A public or private organization that pays or underwrites coverage for health care expenses.
Term that is applied to the cost of care for a day and is an average that does not reflect the true cost for each patient.
Pharmacy Benefit Manager (PBM)
A company specializing in the administration of commercial pharmacy benefits.
Point of Service (POS) Plan
A type of plan in which an individual pays less if they use doctors, hospitals and other health care providers that belong to the plan’s network.
Preferred Provider Organization (PPO)
Groups of health care providers that contract with employers, insurance companies or other third-party payers to provide medical care services at a reduced fee.
The monthly payment made by an employer or individual to purchase insurance.
Health services that cover a range of prevention, wellness and treatment for common illnesses.
Primary Care Physician (PCP)
A physician who oversees the general health care needs of a patient and may serve as the first contact in a managed care system.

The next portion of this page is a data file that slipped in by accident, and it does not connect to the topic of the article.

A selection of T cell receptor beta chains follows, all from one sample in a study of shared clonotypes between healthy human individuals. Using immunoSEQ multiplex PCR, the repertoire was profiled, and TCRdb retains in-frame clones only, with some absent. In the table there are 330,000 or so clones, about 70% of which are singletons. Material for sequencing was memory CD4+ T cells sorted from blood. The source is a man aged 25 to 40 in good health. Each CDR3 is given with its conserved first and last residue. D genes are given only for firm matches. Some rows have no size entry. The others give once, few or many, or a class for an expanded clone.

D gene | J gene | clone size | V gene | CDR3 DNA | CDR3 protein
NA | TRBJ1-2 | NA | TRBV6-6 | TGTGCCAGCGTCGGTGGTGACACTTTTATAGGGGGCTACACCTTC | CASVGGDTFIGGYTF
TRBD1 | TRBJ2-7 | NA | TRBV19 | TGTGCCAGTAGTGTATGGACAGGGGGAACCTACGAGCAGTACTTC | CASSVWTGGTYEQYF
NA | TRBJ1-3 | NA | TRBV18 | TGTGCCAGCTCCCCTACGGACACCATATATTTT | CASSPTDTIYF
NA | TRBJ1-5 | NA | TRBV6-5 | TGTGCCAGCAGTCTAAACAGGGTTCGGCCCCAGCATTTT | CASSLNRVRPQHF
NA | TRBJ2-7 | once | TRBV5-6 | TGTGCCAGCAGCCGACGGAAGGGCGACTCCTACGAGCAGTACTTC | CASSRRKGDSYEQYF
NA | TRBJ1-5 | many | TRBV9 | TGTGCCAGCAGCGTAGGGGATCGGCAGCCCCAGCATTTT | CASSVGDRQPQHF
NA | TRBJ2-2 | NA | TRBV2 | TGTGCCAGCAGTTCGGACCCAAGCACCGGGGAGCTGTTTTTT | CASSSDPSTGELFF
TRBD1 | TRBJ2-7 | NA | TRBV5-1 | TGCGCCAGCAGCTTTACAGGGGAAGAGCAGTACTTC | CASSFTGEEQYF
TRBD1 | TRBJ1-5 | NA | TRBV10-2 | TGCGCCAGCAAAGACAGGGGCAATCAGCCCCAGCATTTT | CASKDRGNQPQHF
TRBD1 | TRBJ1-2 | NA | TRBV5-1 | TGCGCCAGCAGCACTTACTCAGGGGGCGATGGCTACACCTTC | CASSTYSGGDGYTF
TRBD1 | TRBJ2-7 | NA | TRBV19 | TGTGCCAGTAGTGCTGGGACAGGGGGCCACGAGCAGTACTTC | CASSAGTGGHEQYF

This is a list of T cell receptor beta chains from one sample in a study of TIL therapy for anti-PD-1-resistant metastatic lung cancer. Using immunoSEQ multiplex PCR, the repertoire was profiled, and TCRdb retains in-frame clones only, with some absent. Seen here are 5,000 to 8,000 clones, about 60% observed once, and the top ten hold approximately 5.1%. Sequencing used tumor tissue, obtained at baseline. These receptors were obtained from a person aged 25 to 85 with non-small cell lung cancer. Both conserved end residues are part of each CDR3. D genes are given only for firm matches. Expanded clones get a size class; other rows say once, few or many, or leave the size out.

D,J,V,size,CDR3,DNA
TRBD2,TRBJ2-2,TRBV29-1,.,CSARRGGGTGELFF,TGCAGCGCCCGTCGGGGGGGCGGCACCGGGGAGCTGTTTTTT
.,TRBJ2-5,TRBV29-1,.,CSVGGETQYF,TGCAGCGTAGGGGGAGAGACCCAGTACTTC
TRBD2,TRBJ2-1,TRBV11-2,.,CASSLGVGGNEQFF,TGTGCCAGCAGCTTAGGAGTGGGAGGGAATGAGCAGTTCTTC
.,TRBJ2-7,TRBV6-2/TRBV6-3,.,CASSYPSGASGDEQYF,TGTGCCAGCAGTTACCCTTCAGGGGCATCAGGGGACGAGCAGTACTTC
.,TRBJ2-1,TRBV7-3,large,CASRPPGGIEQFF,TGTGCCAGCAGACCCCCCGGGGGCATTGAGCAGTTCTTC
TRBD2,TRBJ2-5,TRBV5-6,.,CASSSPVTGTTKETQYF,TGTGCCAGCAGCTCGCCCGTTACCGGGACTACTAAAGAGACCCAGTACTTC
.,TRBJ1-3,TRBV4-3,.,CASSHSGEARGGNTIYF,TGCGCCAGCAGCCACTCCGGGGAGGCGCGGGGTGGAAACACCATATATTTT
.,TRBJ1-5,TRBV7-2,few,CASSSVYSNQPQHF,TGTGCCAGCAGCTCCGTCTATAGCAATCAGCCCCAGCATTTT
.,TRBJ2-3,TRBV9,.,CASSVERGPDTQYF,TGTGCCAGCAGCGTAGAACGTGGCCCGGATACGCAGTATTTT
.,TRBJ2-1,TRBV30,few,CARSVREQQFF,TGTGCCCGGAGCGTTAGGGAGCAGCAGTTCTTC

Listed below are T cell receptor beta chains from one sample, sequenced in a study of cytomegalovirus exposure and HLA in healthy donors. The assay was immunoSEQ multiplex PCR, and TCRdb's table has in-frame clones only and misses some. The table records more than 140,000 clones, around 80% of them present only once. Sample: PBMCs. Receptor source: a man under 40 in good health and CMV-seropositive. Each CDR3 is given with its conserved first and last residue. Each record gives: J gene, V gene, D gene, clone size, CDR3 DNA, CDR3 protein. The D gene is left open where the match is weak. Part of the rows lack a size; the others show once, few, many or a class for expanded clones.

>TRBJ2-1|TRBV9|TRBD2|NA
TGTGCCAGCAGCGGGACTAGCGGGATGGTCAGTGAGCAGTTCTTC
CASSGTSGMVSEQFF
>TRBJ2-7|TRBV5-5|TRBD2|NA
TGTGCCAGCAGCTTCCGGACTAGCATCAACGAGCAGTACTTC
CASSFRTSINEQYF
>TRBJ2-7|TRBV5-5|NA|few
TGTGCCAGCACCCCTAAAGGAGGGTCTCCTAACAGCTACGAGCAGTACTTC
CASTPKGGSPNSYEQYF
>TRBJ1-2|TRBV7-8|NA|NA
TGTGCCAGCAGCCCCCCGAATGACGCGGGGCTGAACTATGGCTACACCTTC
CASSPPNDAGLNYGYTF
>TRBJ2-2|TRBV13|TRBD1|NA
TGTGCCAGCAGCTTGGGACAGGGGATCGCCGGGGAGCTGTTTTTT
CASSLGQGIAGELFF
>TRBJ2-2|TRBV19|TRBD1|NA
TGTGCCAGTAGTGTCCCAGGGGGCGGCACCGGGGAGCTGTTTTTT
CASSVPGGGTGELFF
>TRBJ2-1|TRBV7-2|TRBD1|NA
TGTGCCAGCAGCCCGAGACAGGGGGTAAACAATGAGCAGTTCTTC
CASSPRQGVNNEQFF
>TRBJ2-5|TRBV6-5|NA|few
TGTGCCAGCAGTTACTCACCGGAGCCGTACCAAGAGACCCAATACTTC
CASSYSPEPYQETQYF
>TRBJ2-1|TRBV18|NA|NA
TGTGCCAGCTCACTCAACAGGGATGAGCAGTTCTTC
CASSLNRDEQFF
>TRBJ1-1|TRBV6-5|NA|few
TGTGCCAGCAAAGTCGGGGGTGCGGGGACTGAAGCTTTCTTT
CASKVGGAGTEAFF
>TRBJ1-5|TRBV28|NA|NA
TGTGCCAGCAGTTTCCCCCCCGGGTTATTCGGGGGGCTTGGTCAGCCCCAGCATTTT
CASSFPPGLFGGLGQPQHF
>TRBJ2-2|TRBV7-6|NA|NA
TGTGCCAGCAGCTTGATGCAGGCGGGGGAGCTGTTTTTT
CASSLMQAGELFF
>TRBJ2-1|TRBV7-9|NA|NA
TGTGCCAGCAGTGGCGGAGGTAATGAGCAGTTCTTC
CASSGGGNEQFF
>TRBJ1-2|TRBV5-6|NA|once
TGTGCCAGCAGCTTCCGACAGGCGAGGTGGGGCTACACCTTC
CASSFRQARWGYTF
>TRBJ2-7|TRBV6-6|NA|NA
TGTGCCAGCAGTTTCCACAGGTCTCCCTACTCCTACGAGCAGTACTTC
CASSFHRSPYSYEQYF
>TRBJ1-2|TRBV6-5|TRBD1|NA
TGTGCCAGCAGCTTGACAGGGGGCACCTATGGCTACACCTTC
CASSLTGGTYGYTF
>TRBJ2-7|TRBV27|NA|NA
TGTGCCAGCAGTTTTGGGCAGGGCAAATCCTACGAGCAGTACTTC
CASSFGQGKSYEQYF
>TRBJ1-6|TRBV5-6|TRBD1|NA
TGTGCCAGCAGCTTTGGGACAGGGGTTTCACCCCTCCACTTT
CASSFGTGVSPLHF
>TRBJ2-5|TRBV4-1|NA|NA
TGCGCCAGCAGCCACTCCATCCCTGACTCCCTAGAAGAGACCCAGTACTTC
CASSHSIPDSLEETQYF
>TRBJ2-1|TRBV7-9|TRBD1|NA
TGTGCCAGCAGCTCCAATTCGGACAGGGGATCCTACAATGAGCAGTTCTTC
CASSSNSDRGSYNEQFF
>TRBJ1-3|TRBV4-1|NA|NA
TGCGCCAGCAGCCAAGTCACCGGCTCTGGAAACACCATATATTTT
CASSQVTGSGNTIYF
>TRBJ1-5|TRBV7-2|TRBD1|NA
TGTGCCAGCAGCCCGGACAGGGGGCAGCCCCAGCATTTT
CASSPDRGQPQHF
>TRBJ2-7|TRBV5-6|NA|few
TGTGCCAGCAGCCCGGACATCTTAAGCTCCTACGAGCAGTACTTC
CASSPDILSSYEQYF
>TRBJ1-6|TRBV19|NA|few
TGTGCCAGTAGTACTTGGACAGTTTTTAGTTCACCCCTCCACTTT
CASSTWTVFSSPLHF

Prior Authorization (also, Pre-Certification Pre-Determination or Pre-Authorization)
Review of services to determine medical appropriateness before services are rendered.
Institutions and individuals that are licensed to provide health care services; for example, hospitals, physicians, pharmacists, etc.
An event that would cause an individual to lose health coverage under COBRA and/or become eligible to purchase or change health insurance coverage without penalty, for example marriage, divorce, adoption, job loss, etc.
A limit on the number of services, prescriptions or products allowed over the course of a particular benefit period.
Payment made by a payer to a provider for approved medical services.
The retroactive cancellation of a health insurance policy.